Epithelial ovarian cancer has an annual incidence of 5000 women in the United Kingdom and is the most important cause of gynaecological cancer-related mortality in the Western world. Owing to the paucity of symptoms and their insidious onset, most women present with advanced disease and 5-year survival rates are approximately 30% (Agarwal and Kaye, 2003). Management of ovarian cancer in most patients involves surgery to achieve surgical cytoreduction followed by chemotherapy as surgical cytoreduction highly correlates with better patient survival (Cannistra, 2004). Residual disease of more than 2 cm has traditionally been associated with worse outcome. Sixty to seventy per cent of patients initially respond to platinum-based chemotherapy and approximately 40–50% achieve a complete clinical remission. However, even in this latter group at least half of the patients experience a recurrence within 4 years. Treatment following relapse after initial chemotherapy is palliative in intent.

It has long been known that some cancers metastasise through lymphatics to the regional lymphnodes before widespread dissemination. This progression from locally confined disease to lymph node spread confers a worse prognosis for the patient. Lymphangiogenesis, that is, the formation of new lymphatic vessels may play a role in this (Skobe et al, 2001; Stacker et al, 2001; Beasley et al, 2002). Animal models suggest that lymphangiogenesis occurs in malignancy and that inhibiting this process can halt the spread to lymphatics (Makinen et al, 2001; Mandriota et al, 2001; Shimizu et al, 2004). However, tumour cell invasion of pre-existing lymphatics at the tumour margin can also occur (Jackson et al, 2001; Pepper, 2001). Proliferation of lymph vessels is regulated by members of the vascular endothelial growth factor (VEGF) family and their receptors (Oh et al, 1997; Shimizu et al, 2004). VEGF-C and VEGF-D have been identified as stimulators of lymphatic endothelial proliferation acting on VEGF receptor-3, which functions as a specific receptor in adult tissues (Kaipainen et al, 1995). Overexpression of VEGF C and VEGF D in orthotopically transplanted breast carcinoma cells in mice or in VEGF C transgenic mice has been shown to promote tumour lymphangiogenesis and subsequent lymph node metastasis (Pepper, 2001; Skobe et al, 2001; Stacker et al, 2001).

Understanding the role of lymphatics in human cancers has been improved by the recent identification of a number of novel lymphatic receptors – lymphatic vessel endothelial hyaluronan receptor (LYVE-1), Prox 1, podoplanin, β-chemokine receptor D6, macrophage mannose receptor, desmoplakin that can discriminate lymphatic vessels from blood vessels (Knudson and Knudson, 1993; Breiteneder-Geleff et al, 1999; Wigle et al, 2002; Scavelli et al, 2004). LYVE-1, one of the best studied lymphatic markers is a lymph specific receptor for Hyaluronan (HA) (Banerji et al, 1999) an abundant extracellular matrix glycosylaminoglycan which facilitates cell migration in wound healing, tumour metastasis and inflammation by forming a pericellular matrix surrounding fibroblasts and epithelial cells, reducing the level of intercellular adhesion (Knudson and Knudson, 1993; Knudson et al, 1993). LYVE-1 sequesters HA on lymph vessel endothelium, colocalises with HA on the luminal surface of lymphatic vessels and binds both soluble and immobilised HA exclusively (Prevo et al, 2001). LYVE-1 staining of lymphatics is demonstrated in virtually every tissue where these structures could be distinguished and includes vessels draining gastrointestinal tract, skin, lymph nodes, breast and salivary gland and is distinct from blood vessel staining (Banerji et al, 1999). However, LYVE-1 is also expressed in normal liver blood sinusoids in mice and humans (Mouta Carreira et al, 2001).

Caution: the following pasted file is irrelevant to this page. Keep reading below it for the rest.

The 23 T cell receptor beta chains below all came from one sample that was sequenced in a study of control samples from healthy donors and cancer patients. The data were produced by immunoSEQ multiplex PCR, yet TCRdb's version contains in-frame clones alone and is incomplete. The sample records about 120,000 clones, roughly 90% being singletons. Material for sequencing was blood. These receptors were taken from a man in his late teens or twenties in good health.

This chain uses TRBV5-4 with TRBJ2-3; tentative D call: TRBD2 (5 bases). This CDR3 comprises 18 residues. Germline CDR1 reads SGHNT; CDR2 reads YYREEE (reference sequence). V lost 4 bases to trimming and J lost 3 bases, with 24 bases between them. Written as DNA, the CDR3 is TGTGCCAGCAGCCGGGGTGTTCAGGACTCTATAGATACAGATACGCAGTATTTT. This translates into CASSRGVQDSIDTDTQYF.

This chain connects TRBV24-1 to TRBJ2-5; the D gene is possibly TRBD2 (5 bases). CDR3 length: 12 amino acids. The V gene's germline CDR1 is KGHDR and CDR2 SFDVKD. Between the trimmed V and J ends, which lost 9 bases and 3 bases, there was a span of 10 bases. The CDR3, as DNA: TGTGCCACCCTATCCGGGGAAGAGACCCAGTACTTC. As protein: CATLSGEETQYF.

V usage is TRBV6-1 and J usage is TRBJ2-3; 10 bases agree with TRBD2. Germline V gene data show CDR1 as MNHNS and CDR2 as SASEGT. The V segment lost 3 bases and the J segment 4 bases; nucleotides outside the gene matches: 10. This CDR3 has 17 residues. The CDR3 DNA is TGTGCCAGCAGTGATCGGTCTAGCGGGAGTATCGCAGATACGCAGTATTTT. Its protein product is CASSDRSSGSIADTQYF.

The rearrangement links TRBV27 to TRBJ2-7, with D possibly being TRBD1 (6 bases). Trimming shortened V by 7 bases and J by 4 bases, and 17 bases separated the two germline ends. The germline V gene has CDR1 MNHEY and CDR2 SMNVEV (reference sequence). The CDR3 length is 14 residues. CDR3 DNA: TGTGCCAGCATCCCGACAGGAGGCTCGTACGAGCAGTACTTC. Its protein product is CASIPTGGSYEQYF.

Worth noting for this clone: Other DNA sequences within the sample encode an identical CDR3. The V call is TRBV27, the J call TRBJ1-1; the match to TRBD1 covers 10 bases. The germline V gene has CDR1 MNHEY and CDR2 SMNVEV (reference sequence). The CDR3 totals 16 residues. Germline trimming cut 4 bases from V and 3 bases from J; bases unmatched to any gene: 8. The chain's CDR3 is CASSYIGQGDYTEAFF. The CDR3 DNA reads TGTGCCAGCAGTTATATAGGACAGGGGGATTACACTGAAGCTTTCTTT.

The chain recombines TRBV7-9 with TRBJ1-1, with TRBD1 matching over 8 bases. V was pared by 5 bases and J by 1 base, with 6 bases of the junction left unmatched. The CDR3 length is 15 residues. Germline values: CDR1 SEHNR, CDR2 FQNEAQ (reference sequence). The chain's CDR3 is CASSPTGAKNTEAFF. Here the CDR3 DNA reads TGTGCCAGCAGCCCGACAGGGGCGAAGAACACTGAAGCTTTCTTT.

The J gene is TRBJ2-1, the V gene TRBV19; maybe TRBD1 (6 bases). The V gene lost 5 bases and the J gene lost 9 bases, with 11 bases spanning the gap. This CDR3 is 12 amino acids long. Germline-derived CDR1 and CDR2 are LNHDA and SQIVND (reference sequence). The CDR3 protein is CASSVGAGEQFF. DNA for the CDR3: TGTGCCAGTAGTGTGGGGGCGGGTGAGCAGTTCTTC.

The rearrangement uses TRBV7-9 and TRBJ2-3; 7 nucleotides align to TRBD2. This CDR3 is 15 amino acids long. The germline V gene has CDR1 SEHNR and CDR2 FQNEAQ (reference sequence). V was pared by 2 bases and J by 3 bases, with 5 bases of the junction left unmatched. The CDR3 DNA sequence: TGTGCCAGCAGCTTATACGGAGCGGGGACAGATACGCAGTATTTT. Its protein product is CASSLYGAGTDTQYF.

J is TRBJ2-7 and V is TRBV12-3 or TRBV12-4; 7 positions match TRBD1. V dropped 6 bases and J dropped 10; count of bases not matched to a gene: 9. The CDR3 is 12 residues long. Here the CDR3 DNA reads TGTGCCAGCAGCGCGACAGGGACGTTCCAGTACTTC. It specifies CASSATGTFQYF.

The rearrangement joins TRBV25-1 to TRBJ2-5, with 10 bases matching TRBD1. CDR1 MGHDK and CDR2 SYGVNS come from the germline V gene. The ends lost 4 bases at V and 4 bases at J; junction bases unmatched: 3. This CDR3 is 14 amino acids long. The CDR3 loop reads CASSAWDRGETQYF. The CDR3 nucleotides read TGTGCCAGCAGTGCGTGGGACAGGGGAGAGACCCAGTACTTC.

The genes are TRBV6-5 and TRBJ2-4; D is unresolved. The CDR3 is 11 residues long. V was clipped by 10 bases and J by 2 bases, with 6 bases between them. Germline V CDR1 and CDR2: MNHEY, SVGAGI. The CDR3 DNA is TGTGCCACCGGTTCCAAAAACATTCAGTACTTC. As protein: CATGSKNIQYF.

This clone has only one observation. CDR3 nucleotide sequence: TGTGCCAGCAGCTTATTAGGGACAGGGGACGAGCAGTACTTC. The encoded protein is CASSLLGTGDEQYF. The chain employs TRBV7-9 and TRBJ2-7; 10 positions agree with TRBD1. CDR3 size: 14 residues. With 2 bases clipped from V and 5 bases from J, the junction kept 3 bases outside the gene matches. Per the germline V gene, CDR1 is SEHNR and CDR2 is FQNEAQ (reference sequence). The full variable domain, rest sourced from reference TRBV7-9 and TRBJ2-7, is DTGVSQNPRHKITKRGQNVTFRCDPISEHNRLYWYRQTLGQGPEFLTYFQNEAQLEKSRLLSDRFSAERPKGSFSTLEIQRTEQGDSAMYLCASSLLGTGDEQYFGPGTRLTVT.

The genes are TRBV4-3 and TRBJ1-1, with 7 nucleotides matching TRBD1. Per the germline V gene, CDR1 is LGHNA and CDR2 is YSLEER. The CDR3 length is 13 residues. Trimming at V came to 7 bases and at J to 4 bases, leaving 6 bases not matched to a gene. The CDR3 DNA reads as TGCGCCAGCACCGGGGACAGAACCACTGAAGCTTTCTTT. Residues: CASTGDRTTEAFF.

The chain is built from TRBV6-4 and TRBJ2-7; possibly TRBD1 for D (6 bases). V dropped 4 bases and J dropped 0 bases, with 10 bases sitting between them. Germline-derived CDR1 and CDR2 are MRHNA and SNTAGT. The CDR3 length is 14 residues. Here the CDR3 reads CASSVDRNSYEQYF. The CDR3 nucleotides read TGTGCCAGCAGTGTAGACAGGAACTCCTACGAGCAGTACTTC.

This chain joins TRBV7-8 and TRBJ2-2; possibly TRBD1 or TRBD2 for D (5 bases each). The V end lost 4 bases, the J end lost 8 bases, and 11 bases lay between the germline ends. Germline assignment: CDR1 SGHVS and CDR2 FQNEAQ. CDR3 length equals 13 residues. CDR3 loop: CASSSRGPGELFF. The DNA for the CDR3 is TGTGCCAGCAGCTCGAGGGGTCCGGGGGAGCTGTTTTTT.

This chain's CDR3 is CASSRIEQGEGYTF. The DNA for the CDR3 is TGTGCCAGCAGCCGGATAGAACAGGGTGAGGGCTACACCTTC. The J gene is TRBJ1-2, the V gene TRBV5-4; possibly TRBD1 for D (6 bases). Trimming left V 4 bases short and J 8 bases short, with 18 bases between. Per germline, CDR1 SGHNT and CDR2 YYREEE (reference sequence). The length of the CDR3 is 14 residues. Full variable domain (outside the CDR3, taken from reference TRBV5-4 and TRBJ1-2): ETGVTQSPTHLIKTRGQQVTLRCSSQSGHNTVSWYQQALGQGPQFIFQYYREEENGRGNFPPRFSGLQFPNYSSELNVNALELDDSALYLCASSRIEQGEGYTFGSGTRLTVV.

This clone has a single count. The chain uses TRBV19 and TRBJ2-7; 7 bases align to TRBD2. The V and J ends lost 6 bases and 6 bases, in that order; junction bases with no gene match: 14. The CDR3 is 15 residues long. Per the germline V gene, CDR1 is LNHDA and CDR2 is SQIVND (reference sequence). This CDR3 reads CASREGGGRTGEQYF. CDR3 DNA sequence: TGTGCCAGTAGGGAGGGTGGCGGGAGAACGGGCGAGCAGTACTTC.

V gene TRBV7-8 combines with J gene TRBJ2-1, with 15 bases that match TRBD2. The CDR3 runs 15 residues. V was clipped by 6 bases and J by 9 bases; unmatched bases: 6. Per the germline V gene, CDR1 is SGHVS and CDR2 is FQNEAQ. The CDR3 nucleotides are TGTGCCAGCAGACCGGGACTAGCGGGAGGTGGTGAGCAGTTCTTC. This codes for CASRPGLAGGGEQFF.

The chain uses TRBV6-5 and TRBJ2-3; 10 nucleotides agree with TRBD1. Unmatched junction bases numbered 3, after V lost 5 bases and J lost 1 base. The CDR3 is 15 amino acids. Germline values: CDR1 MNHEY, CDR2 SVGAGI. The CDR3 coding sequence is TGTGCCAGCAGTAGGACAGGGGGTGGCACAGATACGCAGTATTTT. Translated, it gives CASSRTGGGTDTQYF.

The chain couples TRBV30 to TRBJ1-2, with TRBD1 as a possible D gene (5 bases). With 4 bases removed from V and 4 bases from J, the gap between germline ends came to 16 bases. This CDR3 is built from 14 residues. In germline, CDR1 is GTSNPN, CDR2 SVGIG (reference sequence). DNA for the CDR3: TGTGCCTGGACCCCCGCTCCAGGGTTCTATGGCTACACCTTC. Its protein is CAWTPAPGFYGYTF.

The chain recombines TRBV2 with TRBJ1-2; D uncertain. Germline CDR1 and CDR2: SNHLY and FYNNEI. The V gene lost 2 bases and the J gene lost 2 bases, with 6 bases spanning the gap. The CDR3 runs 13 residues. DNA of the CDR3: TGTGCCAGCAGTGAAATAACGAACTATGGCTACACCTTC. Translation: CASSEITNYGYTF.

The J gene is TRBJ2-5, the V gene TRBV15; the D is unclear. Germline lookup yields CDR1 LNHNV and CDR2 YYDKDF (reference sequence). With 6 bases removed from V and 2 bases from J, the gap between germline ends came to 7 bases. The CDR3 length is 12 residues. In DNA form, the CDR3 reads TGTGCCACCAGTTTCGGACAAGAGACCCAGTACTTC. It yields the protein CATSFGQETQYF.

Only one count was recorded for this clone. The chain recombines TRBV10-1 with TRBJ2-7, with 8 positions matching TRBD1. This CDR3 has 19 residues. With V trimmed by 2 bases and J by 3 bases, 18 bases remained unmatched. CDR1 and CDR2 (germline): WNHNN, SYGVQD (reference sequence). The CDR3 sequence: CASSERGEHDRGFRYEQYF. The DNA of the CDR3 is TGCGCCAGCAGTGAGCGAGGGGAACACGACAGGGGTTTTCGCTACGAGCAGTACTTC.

There is substantial crosstalk between angiogenesis and lymphangiogenesis in tumour progression as evidenced by the involvement of lymphangiogenic factors VEGF-C, D and their receptor VEGFR3 in angiogenesis and the role played by angiogenic factors VEGF-A and Angiopoetin 2 in lymphangiogenesis respectively (Scavelli et al, 2004). Vascular endothelial growth factor is an endothelial cell-specific growth factor and the principal regulator of angiogenesis under normal and pathological conditions in most organs (Ferrara and Alitalo, 1999). Bevacizumab, a VEGF-neutralising antibody has been shown to improve survival in advanced colorectal cancer (Kabbinavar et al, 2005). Thymidine phosphorylase (TP) is often induced in the tumour microenvironment by physiological and chemical stress where it protects cells from apoptosis and helps cell survival by stimulating nucleoside metabolism and angiogenesis (Toi et al, 2005). The degree of angiogenesis of a tumour as measured by vascular density has emerged as a powerful candidate for prognosis and as a predictive tool in breast cancer and melanomas (Bamberger and Perrett, 2002; Uzzan et al, 2004).